The investment bankers from Goldman Sachs have adjusted their price forecast for North American oil (WTI) in 2015 downwards by 18 percent to 74 US dollars per barrel. For weeks it has been speculated as to whether this development – particularly in the context of continuing unbridled oil production in Saudi Arabia – is backed by further market- or geopolitical strategic concerns, namely the battle to retain market shares or efforts to weaken the financial security of states like Russia, Venezuela or Iran that depend crucially on oil exports. Analysts quoted by the Frankfurter Allgemeine Zeitung (Nov. 29th) are nonetheless convinced that “it is becoming ever more clear that a price war is emerging on the international oil market between Saudi Arabia and American shale oil. The next meeting of OPEC, scheduled for the end of November, is thus awaited with much anticipation.”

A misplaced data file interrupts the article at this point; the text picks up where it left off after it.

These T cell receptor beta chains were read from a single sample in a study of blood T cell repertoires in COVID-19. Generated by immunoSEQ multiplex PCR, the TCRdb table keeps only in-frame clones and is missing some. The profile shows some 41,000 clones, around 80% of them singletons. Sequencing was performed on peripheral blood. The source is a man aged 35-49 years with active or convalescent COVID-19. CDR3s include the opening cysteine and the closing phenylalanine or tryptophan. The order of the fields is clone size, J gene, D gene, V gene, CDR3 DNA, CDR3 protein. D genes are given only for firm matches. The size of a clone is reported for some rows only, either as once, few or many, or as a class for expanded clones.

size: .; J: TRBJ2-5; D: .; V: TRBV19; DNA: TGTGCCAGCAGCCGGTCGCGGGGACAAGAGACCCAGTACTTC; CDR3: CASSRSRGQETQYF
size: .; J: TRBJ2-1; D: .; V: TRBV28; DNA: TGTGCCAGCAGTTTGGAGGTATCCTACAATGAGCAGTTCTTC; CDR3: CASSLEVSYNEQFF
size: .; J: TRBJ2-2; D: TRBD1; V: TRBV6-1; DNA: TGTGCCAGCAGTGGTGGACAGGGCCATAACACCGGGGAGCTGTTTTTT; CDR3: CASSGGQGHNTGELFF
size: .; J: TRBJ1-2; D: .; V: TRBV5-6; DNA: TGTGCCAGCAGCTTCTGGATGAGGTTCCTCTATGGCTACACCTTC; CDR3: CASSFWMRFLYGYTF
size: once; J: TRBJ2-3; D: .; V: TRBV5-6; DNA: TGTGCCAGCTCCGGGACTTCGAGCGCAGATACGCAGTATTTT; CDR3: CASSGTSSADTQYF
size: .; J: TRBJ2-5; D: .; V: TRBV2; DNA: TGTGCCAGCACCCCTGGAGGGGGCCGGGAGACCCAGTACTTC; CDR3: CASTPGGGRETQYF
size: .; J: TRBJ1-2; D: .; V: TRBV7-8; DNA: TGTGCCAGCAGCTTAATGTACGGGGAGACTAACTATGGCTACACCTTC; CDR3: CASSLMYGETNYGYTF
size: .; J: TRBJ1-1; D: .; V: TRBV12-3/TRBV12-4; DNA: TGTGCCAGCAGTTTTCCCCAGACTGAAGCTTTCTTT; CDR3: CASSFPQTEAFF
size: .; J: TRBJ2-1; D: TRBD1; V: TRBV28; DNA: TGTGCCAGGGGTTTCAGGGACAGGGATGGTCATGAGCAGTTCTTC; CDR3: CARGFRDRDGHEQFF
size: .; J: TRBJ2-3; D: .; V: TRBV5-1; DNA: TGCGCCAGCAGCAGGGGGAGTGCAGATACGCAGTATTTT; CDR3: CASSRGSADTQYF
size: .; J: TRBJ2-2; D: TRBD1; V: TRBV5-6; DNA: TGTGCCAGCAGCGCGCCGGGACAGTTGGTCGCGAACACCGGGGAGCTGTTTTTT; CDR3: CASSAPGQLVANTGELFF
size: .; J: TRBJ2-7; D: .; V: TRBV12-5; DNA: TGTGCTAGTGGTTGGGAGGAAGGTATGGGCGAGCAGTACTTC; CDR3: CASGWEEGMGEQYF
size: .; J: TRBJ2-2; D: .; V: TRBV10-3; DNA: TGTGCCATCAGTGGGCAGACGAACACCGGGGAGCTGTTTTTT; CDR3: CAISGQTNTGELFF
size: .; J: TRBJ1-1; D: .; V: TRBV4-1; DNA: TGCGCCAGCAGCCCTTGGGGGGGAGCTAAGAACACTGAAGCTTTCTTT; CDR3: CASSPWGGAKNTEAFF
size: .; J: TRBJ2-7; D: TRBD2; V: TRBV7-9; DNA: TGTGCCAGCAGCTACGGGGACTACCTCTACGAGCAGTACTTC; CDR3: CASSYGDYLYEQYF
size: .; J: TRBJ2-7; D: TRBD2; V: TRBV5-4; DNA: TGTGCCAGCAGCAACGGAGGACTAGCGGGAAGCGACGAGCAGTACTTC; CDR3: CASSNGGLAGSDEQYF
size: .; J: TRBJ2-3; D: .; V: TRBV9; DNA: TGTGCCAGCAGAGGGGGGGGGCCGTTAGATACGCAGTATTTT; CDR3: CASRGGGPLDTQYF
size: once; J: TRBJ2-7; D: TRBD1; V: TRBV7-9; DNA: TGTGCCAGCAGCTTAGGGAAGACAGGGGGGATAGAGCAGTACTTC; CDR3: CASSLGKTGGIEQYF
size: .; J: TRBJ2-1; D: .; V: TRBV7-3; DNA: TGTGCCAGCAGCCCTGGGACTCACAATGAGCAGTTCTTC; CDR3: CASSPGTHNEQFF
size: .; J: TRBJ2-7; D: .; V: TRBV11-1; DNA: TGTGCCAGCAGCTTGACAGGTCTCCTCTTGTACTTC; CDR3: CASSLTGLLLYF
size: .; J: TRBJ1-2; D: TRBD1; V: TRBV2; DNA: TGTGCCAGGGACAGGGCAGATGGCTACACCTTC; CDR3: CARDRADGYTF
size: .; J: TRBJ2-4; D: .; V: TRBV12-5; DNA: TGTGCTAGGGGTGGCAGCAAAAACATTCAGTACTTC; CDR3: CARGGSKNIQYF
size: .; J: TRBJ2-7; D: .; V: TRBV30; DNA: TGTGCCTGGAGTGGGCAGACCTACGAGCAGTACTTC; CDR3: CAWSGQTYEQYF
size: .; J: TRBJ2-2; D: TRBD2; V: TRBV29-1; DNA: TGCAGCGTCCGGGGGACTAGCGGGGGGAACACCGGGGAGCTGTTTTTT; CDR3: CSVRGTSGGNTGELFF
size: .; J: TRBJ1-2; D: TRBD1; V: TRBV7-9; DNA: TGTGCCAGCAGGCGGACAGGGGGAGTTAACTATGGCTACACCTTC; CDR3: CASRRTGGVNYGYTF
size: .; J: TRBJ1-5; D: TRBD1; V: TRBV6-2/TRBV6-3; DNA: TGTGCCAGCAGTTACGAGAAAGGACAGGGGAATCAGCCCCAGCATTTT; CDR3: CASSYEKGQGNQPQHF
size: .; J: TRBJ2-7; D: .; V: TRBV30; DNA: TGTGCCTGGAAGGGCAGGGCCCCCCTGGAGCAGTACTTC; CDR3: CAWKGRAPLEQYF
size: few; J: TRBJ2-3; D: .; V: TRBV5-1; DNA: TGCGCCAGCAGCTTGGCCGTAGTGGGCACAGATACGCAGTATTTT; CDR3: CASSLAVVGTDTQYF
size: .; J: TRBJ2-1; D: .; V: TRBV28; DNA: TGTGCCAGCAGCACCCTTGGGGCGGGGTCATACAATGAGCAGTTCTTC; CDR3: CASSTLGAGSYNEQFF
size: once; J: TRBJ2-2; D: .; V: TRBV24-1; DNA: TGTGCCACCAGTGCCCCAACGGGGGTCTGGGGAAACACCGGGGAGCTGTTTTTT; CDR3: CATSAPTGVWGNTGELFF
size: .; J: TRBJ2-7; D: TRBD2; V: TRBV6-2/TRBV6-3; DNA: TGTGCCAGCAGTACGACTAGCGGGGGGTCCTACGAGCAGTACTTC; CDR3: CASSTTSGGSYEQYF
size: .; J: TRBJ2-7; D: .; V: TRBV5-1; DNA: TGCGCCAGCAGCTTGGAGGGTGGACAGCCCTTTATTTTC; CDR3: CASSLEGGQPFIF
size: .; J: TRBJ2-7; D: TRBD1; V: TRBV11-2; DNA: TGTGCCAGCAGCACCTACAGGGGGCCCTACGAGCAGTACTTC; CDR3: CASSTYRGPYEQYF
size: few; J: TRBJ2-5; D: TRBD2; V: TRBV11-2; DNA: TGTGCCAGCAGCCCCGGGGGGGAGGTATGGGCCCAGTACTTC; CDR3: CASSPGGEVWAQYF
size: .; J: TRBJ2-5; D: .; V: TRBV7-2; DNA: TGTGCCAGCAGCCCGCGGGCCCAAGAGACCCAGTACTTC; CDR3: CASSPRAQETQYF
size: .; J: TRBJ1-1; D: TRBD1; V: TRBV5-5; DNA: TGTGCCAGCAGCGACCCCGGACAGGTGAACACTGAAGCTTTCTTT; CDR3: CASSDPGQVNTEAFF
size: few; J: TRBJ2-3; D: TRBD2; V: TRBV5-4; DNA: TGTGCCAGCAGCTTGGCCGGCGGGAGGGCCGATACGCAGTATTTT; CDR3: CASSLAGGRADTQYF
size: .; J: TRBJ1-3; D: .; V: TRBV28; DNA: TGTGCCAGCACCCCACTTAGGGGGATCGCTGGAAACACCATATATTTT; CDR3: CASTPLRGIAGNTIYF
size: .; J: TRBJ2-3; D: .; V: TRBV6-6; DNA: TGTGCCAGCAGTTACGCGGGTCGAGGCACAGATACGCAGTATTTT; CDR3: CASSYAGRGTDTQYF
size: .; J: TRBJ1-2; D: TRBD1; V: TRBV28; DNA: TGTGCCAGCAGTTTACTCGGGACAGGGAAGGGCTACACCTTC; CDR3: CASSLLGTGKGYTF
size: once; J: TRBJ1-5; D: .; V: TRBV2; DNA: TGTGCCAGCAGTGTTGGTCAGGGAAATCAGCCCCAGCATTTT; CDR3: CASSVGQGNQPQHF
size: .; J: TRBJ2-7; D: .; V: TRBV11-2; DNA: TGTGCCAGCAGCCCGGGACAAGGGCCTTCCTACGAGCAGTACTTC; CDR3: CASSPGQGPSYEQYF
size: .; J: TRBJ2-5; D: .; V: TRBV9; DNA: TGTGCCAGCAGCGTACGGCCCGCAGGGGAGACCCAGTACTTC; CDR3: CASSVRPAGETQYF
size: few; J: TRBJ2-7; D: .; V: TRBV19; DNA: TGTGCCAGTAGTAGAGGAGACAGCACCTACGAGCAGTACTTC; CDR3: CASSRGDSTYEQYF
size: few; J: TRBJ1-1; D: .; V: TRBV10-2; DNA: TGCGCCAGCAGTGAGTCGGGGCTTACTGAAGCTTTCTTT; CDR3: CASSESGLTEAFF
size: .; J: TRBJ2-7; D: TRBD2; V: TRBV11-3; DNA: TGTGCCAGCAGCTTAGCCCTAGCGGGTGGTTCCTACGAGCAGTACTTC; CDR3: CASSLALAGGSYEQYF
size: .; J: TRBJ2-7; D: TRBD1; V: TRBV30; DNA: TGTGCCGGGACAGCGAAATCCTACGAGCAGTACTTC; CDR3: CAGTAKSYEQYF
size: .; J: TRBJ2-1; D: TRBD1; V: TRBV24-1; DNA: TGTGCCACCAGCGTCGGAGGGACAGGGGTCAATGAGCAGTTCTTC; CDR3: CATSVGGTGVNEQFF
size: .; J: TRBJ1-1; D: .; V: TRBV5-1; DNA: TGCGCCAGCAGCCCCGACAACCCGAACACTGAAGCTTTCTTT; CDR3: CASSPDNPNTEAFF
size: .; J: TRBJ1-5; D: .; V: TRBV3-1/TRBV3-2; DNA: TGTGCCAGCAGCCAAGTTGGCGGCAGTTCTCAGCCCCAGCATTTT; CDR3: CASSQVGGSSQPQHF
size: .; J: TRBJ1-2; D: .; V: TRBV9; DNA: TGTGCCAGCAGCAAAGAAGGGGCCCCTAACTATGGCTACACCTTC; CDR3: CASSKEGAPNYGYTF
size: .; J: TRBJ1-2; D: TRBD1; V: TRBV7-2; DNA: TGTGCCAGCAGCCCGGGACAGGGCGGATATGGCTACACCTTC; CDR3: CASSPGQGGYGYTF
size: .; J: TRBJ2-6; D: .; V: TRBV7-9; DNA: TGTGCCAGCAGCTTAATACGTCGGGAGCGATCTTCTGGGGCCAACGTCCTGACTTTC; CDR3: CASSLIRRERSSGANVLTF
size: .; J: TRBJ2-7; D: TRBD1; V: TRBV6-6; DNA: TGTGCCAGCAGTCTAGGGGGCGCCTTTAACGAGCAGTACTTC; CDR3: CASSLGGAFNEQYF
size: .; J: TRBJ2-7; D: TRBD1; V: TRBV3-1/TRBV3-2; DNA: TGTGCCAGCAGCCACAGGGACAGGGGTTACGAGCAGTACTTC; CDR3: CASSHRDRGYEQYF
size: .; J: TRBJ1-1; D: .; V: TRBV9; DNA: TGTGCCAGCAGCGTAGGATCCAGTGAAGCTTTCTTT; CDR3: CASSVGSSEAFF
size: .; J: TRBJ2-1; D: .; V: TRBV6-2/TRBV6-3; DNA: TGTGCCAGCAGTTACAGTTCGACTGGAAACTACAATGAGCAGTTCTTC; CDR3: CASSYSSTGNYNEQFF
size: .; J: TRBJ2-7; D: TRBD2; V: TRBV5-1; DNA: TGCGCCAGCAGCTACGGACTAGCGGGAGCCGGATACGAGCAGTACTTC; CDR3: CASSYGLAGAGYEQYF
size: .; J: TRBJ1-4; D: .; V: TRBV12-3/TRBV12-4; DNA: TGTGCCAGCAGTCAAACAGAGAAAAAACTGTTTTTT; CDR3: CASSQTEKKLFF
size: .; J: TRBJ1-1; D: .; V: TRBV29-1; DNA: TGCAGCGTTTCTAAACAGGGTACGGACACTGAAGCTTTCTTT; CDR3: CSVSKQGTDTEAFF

The meaning of Goldman’s announced price forecast adjustment to 74 dollars per barrel becomes clear if one also recalls that the financial viability of shale oil exploitation through fracking in the US is tied to a price of between 75-78 dollars per barrel. At any lower price, production must be scaled back, which would in turn alter the contours of the whole debate over future US oil exports and the “shale boom” in general. In this context, it is hard to imagine those in Riyadh inclined to strictly separate markets and geopolitics in their thinking.